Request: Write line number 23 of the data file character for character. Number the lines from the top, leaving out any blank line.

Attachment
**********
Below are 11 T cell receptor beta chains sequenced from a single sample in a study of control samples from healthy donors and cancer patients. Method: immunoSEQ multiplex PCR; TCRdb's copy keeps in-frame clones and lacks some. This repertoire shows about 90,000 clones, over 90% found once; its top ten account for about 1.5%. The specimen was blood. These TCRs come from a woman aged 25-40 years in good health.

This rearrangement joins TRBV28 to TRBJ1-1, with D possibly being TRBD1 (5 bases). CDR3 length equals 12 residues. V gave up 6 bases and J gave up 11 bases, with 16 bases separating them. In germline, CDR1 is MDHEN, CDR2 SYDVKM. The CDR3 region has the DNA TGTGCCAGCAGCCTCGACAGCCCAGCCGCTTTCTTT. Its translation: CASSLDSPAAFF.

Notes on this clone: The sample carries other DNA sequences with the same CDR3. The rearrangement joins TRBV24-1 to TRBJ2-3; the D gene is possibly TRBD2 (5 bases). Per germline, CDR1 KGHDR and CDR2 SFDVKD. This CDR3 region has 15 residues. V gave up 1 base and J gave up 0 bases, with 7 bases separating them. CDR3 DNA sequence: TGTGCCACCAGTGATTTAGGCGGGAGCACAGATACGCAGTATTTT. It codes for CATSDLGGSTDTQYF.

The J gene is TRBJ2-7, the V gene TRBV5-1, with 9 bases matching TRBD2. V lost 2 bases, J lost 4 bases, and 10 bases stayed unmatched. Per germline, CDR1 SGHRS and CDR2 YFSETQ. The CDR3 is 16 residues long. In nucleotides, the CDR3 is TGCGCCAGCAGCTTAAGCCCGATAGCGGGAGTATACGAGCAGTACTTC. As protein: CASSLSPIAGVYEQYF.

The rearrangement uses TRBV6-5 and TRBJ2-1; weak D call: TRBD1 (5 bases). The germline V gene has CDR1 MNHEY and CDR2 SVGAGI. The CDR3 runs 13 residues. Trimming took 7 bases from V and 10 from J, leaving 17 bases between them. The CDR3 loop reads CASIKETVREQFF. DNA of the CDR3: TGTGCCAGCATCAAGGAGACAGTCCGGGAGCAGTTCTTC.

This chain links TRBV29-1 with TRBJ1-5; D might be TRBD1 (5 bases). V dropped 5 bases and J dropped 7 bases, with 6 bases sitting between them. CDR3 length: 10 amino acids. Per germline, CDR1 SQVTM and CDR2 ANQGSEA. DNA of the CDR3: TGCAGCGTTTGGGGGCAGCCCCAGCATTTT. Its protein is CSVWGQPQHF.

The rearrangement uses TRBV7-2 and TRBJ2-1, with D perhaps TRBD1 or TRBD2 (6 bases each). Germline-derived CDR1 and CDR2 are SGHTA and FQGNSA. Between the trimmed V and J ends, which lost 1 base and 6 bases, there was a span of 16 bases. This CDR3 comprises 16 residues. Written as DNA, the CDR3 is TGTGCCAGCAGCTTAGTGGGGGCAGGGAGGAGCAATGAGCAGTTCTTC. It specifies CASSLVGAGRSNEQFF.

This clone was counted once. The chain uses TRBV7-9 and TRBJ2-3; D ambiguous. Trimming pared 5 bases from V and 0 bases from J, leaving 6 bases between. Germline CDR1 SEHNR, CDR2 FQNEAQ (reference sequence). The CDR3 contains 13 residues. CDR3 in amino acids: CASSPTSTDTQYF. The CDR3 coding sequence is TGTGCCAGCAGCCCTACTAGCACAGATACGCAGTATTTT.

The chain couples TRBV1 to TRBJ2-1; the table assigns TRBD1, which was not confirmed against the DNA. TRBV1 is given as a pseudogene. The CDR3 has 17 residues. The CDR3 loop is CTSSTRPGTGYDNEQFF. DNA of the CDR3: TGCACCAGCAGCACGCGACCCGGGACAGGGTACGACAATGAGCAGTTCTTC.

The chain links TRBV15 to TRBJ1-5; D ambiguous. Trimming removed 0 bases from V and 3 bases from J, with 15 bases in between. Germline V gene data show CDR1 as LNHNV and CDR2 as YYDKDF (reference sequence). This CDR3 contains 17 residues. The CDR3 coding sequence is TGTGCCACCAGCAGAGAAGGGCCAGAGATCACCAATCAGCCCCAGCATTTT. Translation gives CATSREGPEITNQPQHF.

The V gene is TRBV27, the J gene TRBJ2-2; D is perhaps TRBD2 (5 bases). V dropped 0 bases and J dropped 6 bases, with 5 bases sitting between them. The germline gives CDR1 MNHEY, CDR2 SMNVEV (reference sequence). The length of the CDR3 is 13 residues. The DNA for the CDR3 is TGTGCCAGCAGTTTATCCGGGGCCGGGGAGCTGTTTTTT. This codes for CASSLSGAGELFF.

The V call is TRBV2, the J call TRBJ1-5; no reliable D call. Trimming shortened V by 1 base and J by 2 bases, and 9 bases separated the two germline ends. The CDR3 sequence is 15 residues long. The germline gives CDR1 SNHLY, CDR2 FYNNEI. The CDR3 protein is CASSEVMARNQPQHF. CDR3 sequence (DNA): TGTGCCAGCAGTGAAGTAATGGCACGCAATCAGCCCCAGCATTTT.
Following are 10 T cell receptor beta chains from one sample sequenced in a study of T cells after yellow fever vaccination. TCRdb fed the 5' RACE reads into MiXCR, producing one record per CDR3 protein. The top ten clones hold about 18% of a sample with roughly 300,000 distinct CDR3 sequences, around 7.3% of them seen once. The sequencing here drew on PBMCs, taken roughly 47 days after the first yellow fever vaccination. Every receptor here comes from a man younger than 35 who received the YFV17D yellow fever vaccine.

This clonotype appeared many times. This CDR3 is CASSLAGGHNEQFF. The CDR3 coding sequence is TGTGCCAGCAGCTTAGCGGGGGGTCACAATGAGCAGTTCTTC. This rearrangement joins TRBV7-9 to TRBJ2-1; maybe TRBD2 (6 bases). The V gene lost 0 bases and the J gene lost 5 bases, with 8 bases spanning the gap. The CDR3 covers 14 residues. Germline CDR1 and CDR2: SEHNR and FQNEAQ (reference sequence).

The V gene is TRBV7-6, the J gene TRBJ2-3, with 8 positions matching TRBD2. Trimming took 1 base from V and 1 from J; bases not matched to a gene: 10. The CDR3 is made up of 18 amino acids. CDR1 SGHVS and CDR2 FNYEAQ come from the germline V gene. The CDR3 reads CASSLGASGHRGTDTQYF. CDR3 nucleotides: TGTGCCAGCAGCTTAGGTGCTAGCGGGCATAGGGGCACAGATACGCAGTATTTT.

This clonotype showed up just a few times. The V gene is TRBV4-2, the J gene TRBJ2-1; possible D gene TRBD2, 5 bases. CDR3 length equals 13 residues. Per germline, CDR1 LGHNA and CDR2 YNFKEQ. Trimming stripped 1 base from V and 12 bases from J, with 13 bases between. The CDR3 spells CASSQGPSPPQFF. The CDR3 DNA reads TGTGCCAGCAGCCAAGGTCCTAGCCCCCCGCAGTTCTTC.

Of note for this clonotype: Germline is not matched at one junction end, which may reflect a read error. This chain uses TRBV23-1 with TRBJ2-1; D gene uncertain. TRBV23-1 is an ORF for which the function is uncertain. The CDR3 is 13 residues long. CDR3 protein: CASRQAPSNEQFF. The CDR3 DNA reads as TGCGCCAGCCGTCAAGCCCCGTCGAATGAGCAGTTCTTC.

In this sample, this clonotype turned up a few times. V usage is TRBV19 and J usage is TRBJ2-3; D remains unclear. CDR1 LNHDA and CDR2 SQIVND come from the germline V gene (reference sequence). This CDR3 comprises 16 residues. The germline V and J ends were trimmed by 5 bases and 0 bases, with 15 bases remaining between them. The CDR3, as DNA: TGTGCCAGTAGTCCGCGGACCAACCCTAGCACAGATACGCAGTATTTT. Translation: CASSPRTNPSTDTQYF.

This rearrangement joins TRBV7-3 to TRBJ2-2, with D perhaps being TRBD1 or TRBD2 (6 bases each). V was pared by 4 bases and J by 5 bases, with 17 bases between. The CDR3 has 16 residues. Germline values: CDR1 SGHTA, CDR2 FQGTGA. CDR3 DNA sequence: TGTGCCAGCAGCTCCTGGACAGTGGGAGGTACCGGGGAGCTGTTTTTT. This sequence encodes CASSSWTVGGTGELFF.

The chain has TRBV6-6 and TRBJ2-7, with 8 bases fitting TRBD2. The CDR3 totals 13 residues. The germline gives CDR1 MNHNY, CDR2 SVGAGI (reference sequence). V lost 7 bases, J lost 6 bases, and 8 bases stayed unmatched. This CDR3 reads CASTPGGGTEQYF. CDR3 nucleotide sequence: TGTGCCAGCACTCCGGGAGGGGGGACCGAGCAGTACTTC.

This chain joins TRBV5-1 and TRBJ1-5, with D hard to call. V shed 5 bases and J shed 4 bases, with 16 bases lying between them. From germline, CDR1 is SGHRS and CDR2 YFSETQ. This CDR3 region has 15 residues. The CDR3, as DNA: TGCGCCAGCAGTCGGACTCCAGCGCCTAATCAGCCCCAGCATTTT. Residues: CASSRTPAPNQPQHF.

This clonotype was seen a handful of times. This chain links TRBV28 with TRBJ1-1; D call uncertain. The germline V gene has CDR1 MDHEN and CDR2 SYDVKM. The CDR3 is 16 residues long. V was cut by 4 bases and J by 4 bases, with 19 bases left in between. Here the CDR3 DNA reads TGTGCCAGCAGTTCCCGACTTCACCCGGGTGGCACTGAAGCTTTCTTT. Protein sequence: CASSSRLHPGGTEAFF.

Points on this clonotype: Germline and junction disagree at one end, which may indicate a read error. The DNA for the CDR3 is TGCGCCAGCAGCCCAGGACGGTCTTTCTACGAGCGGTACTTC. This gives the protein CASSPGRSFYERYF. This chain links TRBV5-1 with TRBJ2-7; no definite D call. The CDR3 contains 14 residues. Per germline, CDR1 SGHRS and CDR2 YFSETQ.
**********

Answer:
Points on this clonotype: Germline and junction disagree at one end, which may indicate a read error. The DNA for the CDR3 is TGCGCCAGCAGCCCAGGACGGTCTTTCTACGAGCGGTACTTC. This gives the protein CASSPGRSFYERYF. This chain links TRBV5-1 with TRBJ2-7; no definite D call. The CDR3 contains 14 residues. Per germline, CDR1 SGHRS and CDR2 YFSETQ.